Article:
Looking at Gatsby after having read the novel we will have encountered Nick Carraway's passionate but enigmatic statement about his wealthy, bootlegger neighbor.
Nick...tells him he is better than the “whole rotten bunch put together.”
Nick says this after finding that Gatsby is waiting for a phone call from Daisy, after all that has happened and any normal person would have given up hope. Gatsby does not give up hope. His life is founded on it.
Gatsby...loses a sense of reality but...believes in “a promise that the rock of the world was founded securely on a fairy's wing.”
Hope, self-belief, and confidence in the brightness of the future constitute a special kind of innocence in Jay Gatsby. This combination of qualities, given the nature of his life, must be seen as remarkable. At least, Nick sees these qualities as remarkable.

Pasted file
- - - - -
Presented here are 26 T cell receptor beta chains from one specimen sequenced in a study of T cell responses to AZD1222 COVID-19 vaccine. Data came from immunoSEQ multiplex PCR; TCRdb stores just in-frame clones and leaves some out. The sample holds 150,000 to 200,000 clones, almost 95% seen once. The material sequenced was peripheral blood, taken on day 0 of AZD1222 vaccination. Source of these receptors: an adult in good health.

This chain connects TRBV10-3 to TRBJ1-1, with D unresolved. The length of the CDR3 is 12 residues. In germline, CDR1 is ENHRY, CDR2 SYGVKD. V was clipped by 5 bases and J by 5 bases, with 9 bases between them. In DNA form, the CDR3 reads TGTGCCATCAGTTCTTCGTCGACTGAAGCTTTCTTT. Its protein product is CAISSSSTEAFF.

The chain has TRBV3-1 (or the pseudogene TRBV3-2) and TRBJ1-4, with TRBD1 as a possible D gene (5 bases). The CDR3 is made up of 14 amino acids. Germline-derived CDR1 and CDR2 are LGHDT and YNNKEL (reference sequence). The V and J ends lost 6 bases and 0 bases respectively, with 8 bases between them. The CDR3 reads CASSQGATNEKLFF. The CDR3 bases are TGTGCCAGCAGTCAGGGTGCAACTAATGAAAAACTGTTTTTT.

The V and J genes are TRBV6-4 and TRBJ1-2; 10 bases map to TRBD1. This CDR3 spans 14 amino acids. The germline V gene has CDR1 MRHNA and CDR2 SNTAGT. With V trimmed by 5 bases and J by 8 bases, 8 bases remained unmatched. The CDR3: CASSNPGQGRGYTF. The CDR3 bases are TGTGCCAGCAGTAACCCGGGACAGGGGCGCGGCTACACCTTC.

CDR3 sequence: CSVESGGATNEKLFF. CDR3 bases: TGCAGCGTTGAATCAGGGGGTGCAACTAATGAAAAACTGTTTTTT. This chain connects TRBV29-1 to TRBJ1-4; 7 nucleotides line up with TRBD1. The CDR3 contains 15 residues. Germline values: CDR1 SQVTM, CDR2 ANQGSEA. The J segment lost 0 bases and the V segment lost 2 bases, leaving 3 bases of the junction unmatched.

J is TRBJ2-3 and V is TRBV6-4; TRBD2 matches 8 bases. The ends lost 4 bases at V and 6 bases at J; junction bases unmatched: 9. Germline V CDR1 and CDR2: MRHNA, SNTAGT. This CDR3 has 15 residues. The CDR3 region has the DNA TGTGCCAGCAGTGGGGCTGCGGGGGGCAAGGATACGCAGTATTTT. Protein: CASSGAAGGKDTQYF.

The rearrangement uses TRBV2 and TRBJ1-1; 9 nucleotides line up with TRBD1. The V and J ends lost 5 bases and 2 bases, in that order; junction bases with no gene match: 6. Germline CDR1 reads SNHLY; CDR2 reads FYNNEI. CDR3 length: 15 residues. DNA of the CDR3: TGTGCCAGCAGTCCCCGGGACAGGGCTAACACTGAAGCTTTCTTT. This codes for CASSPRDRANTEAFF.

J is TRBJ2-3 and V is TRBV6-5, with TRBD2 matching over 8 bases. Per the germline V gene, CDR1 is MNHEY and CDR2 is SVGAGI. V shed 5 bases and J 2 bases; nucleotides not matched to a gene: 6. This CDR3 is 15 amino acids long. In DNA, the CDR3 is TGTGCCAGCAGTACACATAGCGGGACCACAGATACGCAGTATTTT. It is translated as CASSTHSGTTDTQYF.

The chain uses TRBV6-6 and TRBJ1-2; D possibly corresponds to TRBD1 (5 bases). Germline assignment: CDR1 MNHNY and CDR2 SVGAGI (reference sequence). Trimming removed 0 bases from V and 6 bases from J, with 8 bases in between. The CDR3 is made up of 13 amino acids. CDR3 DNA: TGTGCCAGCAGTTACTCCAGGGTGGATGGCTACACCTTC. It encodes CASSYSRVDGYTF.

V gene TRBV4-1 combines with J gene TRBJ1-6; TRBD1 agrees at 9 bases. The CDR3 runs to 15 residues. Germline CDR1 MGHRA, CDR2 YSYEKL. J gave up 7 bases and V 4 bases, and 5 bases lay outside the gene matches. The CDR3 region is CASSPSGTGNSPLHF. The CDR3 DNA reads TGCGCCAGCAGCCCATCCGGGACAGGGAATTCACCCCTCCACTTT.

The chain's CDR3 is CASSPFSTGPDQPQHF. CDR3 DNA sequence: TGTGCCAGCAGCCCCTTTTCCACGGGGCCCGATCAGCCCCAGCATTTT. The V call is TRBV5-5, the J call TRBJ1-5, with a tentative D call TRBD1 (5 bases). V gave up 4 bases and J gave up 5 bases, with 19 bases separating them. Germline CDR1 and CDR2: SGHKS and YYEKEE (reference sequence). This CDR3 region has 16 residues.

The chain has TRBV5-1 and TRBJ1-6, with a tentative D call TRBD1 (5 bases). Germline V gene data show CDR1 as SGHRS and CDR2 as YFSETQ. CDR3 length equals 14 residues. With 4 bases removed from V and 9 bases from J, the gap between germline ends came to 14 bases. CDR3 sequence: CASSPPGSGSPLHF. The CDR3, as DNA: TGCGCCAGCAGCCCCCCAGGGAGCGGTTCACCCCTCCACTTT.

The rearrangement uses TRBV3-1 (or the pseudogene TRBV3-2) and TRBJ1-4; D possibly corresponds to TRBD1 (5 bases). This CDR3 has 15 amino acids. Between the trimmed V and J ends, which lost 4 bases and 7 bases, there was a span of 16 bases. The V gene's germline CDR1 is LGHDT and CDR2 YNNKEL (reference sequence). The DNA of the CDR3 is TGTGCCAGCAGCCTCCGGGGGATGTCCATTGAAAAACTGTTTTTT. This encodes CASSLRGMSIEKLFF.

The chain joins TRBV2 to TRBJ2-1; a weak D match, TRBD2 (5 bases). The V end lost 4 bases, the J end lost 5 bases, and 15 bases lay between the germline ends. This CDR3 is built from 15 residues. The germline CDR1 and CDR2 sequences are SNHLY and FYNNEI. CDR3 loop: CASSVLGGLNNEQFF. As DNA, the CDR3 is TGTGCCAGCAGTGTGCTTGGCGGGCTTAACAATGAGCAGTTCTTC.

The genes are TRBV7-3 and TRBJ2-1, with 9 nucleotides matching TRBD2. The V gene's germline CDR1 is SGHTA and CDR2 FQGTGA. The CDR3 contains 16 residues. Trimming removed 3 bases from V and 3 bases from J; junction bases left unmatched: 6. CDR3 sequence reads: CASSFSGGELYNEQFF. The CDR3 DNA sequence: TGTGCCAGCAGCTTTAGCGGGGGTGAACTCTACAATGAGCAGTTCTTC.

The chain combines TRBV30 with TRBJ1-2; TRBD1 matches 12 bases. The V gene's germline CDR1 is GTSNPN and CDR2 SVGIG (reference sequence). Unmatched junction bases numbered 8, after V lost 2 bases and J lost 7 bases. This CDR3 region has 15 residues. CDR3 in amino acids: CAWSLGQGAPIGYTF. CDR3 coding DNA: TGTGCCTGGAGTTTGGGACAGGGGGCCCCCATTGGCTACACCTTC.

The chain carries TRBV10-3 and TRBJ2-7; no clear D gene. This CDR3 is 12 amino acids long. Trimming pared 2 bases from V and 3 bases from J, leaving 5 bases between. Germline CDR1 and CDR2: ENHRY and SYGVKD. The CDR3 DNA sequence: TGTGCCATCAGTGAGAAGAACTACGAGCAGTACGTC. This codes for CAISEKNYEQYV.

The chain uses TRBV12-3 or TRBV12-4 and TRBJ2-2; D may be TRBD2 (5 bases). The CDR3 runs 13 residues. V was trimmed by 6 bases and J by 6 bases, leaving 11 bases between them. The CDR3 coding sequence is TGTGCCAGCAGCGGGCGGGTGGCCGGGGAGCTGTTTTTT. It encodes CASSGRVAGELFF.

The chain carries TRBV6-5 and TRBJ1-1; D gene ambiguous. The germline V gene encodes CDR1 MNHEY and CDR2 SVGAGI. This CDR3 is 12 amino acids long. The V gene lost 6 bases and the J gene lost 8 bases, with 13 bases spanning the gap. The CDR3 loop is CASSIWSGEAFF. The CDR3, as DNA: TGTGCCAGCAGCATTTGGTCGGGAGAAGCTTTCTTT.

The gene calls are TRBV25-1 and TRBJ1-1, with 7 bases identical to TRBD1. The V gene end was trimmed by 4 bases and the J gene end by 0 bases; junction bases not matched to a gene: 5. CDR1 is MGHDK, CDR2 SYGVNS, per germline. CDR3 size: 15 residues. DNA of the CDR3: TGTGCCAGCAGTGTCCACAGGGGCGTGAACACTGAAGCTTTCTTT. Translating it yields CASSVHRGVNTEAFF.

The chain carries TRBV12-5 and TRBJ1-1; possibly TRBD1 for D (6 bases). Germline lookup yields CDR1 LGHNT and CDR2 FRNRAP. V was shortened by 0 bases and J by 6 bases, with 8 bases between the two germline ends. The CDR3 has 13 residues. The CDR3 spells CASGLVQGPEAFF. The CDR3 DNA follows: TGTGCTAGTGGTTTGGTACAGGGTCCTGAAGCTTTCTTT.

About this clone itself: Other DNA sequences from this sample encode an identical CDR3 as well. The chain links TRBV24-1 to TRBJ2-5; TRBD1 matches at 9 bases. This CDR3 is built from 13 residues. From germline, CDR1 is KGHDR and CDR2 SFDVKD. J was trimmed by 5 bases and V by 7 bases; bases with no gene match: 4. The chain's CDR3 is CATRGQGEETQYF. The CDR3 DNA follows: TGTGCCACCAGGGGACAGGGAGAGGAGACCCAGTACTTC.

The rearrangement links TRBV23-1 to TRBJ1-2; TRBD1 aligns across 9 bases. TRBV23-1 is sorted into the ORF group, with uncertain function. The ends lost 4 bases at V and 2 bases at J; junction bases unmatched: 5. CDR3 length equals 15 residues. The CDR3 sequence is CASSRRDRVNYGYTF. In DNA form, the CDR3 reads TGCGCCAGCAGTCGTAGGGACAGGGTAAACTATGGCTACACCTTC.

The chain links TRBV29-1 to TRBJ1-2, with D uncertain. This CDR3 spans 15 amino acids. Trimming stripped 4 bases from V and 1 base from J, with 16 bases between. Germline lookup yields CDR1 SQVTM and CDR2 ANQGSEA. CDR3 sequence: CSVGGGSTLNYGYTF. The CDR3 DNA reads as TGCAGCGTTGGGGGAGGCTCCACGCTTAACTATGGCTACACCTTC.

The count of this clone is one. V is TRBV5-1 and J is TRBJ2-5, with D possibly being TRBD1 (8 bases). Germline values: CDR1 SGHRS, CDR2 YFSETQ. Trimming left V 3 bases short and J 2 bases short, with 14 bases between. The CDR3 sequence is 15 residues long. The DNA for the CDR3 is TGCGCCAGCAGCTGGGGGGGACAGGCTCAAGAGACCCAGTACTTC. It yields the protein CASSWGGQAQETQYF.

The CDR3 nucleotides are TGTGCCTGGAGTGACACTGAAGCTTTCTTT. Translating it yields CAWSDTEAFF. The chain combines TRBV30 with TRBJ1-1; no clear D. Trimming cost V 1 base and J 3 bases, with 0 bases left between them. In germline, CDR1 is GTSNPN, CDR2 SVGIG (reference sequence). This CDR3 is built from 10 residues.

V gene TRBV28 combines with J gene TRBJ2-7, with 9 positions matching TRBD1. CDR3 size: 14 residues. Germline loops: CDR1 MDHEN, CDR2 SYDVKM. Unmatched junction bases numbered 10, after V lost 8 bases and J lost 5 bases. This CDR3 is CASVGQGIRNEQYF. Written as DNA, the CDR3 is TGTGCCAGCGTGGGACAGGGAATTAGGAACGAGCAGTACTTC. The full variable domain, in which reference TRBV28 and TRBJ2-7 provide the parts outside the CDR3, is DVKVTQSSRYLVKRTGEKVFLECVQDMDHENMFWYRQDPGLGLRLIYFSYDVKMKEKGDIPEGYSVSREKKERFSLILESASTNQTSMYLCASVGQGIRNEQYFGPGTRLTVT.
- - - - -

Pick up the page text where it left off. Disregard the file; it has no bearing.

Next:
In this poignant innocence Gatsby is truly great. His sensitivity to the promises of life, as Nick says, is heightened. The man is a poet of hope, as it were, willing to go on and on in pursuit of a dream, fully believing in it, unwavering, assured, despite all obstacles.
In a social context of crass materialism, Gatsby anchors his hopes to a girl - not even the Daisy he meets, but to her former self, the girl from his memory. This choice sets Gatsby apart as well. He is exceptional because he is a dreamer who dreams of romantic love in a time of broken marriages and value-less material elitism.
What makes this romantic dream in Gatsby all the more remarkable is that he has to break up a marriage to achieve it. He also has had to become a criminal to approach the dream.
Only a person with a great sense of hope and innocence could maintain such a firm vision of romance in the face of these circumstances. This is the how and the why of Gatsby's greatness.
The title of the novel, it should be said, is intended to be ironic also. Gatsby's greatness is a greatness despite of his achievements, not because of them. His persona is a fraud. All the good things about him were intact before his rise to wealth and power.
This is part of the thrust of the novel's satire.